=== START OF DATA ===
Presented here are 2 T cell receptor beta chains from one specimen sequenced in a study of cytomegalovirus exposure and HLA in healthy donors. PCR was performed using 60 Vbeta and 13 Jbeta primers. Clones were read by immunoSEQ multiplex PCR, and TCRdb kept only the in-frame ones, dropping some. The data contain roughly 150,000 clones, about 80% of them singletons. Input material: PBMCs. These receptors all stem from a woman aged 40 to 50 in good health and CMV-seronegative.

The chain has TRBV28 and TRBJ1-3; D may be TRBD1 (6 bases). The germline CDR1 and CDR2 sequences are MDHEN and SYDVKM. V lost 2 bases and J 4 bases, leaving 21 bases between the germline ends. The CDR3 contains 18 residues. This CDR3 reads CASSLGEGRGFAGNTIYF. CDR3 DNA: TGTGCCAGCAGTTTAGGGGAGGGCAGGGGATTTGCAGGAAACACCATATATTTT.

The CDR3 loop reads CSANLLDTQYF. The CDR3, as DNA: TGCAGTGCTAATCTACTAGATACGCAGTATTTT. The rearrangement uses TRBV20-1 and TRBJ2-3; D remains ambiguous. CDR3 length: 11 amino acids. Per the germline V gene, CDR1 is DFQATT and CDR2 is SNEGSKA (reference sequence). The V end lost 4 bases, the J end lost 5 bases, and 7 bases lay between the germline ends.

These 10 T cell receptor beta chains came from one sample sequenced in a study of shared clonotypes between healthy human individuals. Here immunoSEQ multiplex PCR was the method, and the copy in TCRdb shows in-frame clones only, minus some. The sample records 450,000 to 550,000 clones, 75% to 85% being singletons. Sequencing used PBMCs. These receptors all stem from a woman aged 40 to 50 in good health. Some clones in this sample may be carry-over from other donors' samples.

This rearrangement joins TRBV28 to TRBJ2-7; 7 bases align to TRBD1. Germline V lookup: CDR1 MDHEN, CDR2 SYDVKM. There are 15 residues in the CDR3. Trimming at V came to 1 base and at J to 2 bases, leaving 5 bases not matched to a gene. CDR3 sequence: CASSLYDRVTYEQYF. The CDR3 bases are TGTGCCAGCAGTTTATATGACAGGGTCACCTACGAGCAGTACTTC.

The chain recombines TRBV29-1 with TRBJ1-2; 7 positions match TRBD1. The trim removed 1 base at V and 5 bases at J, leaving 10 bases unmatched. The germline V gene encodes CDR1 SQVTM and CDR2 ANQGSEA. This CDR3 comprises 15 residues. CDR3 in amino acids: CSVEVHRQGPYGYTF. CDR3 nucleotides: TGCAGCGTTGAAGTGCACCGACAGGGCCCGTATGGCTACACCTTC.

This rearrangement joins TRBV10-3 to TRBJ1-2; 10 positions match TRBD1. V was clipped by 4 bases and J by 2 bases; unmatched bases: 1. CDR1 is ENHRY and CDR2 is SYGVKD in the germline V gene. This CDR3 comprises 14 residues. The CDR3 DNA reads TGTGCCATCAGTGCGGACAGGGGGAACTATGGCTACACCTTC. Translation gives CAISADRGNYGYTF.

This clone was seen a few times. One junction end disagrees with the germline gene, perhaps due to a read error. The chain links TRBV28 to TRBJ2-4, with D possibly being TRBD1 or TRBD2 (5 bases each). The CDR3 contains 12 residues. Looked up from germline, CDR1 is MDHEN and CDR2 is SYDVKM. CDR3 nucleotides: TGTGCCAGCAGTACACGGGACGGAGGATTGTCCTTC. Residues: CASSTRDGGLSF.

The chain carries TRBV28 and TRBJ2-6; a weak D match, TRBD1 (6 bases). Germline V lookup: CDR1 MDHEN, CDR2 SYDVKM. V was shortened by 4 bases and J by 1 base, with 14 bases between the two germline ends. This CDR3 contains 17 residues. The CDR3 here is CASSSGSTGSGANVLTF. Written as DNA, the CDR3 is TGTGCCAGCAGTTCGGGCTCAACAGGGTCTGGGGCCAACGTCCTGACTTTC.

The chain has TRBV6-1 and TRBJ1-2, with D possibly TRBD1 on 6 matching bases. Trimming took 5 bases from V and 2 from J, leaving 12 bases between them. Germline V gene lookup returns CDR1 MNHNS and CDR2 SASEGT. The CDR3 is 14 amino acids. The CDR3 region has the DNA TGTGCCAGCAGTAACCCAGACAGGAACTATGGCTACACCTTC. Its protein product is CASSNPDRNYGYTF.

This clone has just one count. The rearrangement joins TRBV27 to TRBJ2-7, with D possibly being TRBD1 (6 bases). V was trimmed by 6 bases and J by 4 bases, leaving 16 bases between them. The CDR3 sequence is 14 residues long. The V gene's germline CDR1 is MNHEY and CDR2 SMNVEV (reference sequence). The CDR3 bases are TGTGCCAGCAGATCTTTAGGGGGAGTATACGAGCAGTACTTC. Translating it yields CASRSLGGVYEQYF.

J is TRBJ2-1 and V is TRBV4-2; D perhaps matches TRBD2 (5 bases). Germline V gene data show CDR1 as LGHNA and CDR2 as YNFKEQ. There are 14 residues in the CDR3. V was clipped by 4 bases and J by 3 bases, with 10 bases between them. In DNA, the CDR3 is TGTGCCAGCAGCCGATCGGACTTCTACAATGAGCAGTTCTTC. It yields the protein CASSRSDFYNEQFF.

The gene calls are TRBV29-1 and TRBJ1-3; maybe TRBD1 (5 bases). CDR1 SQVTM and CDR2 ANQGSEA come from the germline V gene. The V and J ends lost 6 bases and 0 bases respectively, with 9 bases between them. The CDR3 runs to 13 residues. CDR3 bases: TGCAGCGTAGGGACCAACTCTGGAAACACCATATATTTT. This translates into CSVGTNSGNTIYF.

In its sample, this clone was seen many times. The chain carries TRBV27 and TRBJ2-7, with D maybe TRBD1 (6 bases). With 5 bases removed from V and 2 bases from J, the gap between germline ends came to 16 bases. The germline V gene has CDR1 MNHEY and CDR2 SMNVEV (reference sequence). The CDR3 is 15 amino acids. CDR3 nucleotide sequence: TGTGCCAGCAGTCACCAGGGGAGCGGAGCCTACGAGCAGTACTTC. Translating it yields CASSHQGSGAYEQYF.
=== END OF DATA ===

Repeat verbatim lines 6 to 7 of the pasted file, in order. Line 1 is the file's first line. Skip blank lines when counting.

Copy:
The chain recombines TRBV29-1 with TRBJ1-2; 7 positions match TRBD1. The trim removed 1 base at V and 5 bases at J, leaving 10 bases unmatched. The germline V gene encodes CDR1 SQVTM and CDR2 ANQGSEA. This CDR3 comprises 15 residues. CDR3 in amino acids: CSVEVHRQGPYGYTF. CDR3 nucleotides: TGCAGCGTTGAAGTGCACCGACAGGGCCCGTATGGCTACACCTTC.

This rearrangement joins TRBV10-3 to TRBJ1-2; 10 positions match TRBD1. V was clipped by 4 bases and J by 2 bases; unmatched bases: 1. CDR1 is ENHRY and CDR2 is SYGVKD in the germline V gene. This CDR3 comprises 14 residues. The CDR3 DNA reads TGTGCCATCAGTGCGGACAGGGGGAACTATGGCTACACCTTC. Translation gives CAISADRGNYGYTF.